An Interview with “Nice Things” Playwright Vince Melocchi

By Patrick Hurley

Nice Things, a new play by local playwright Vince Melocchi is making its world premiere at the Rogue Machine on October 4th.  Nice Things is the relevant and timely story of the economic hardship that so many American’s are facing. Facing fewer and fewer options for their futures, it is a story about the youth of small town American cities who are finding the only real option for them is the military.

Vince 2Melocchi has described the motivation for these young people, “Put yourself in their position. You’re a kid from a low income home, with little or no money for schooling and no job prospects. What do you do?  Chances are, you haven’t been given the tools to even figure a way out of this cycle. This is the only world you know, and this is where your family is. You need a job, still it seems like no one is hiring and no one cares. Except the military. Who wants and needs you? The military. They’ll  give you money for schooling, a chance at a lifetime career, a steady paycheck coming in and you (this kid no one cared about)  will help keep your country strong.  This is the pitch these kids hear. They want a future. A better life. But at what cost? Nothing costs nothing. There is no such thing as a free lunch.”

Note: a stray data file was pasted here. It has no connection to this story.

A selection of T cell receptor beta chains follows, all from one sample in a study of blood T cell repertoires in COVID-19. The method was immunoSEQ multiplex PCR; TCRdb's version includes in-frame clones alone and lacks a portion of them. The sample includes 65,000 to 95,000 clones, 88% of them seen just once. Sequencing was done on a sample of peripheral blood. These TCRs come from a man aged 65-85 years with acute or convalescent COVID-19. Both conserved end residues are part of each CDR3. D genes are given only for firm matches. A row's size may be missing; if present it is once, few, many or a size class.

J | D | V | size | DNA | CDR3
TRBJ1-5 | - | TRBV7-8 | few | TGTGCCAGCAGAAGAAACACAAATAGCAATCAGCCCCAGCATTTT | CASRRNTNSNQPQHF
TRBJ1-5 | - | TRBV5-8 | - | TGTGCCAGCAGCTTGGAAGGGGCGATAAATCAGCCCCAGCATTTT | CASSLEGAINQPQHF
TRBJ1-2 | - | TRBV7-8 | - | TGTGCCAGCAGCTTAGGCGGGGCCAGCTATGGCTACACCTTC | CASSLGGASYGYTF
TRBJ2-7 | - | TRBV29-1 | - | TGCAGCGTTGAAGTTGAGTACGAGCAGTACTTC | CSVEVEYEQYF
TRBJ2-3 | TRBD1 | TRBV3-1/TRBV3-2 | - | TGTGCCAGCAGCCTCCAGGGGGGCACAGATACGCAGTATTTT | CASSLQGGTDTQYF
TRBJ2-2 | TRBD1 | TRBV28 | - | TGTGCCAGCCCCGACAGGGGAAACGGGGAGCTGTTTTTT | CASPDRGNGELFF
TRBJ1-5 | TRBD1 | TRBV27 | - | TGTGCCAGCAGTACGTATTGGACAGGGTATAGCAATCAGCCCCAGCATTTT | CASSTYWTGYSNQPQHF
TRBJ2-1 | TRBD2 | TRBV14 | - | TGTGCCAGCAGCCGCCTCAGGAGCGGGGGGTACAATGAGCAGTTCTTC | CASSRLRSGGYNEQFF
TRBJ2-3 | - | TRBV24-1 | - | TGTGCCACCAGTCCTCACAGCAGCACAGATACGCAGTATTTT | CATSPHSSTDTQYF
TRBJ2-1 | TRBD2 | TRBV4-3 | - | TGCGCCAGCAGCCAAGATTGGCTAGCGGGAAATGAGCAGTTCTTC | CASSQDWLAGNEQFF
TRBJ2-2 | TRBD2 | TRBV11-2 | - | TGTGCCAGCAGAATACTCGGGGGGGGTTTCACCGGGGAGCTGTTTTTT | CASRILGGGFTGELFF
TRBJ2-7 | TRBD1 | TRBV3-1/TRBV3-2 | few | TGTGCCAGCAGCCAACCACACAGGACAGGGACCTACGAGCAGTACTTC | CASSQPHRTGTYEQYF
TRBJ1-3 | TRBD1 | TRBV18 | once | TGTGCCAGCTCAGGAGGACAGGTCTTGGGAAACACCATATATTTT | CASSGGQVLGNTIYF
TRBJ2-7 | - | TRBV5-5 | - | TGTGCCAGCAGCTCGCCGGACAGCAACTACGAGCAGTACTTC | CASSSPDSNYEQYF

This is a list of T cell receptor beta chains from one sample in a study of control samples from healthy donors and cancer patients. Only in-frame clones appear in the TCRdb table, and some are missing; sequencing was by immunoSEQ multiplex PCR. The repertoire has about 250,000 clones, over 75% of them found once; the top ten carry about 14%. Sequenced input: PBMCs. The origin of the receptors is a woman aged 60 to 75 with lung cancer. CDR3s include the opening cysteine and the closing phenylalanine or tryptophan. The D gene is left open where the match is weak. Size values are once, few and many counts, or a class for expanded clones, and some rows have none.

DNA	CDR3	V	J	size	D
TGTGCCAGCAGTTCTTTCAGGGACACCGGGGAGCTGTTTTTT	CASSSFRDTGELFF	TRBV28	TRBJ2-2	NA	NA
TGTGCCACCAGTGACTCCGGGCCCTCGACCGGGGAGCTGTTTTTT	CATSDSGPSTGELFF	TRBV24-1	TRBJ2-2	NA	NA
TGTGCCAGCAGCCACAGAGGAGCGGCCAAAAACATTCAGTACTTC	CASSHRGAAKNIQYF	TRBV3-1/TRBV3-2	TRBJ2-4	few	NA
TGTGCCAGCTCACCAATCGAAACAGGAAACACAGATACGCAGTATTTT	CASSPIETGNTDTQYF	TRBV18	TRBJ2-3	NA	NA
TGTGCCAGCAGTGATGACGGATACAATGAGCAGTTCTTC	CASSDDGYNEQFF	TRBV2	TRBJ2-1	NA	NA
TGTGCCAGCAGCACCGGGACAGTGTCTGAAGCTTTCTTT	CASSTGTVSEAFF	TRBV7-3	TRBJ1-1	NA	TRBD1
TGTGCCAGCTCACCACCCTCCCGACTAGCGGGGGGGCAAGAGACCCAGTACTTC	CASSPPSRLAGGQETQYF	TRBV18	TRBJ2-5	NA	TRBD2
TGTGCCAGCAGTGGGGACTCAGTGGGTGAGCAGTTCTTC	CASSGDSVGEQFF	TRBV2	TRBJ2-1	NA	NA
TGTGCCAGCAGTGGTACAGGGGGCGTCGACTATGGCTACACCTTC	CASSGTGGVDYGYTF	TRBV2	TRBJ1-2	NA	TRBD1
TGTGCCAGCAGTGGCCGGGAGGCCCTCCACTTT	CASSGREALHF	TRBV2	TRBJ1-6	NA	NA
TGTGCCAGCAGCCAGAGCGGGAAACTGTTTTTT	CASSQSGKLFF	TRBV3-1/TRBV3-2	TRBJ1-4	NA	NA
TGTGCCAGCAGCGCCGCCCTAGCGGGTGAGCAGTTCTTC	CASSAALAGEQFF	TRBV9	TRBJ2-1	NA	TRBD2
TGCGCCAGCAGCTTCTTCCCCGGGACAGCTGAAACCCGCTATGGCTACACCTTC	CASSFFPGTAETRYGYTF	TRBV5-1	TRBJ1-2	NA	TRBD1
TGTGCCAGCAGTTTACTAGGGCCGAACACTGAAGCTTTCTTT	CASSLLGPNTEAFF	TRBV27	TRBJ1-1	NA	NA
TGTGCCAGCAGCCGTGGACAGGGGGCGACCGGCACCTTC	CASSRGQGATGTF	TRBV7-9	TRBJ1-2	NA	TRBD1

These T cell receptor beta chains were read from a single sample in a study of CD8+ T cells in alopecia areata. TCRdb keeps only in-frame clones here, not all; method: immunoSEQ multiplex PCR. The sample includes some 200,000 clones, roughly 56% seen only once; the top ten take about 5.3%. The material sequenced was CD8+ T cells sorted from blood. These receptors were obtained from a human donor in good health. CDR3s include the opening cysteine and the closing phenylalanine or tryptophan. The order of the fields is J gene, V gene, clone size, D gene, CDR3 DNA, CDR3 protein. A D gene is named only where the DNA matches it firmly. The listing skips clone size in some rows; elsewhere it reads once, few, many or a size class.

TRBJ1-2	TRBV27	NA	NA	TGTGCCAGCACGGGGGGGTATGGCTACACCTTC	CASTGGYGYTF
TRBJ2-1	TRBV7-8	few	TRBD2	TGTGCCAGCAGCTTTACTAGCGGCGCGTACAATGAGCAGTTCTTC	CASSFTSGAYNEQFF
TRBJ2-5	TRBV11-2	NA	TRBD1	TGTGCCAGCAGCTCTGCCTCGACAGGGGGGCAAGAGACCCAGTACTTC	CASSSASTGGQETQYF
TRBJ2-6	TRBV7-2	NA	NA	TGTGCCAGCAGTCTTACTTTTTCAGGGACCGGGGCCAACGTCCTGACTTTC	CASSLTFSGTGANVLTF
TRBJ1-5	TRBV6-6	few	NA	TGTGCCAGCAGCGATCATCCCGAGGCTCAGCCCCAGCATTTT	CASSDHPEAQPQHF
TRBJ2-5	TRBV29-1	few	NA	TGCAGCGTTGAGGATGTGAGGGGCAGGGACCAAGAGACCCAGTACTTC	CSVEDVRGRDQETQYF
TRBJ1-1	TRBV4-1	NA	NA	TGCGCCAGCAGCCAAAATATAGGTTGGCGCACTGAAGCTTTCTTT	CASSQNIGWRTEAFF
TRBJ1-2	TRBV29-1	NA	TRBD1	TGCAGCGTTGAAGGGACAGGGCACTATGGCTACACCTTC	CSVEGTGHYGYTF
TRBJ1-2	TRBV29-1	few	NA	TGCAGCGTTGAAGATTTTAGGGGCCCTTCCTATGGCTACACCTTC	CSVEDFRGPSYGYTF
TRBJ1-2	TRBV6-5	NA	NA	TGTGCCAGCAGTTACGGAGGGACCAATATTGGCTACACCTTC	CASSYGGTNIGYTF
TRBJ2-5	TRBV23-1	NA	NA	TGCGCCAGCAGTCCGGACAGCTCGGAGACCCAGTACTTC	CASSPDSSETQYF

The Rogue Machine is an exciting and vibrant theatre that takes risks and always puts out excellent work, so it stands to reason that Nice Things was a perfect fit for such a company.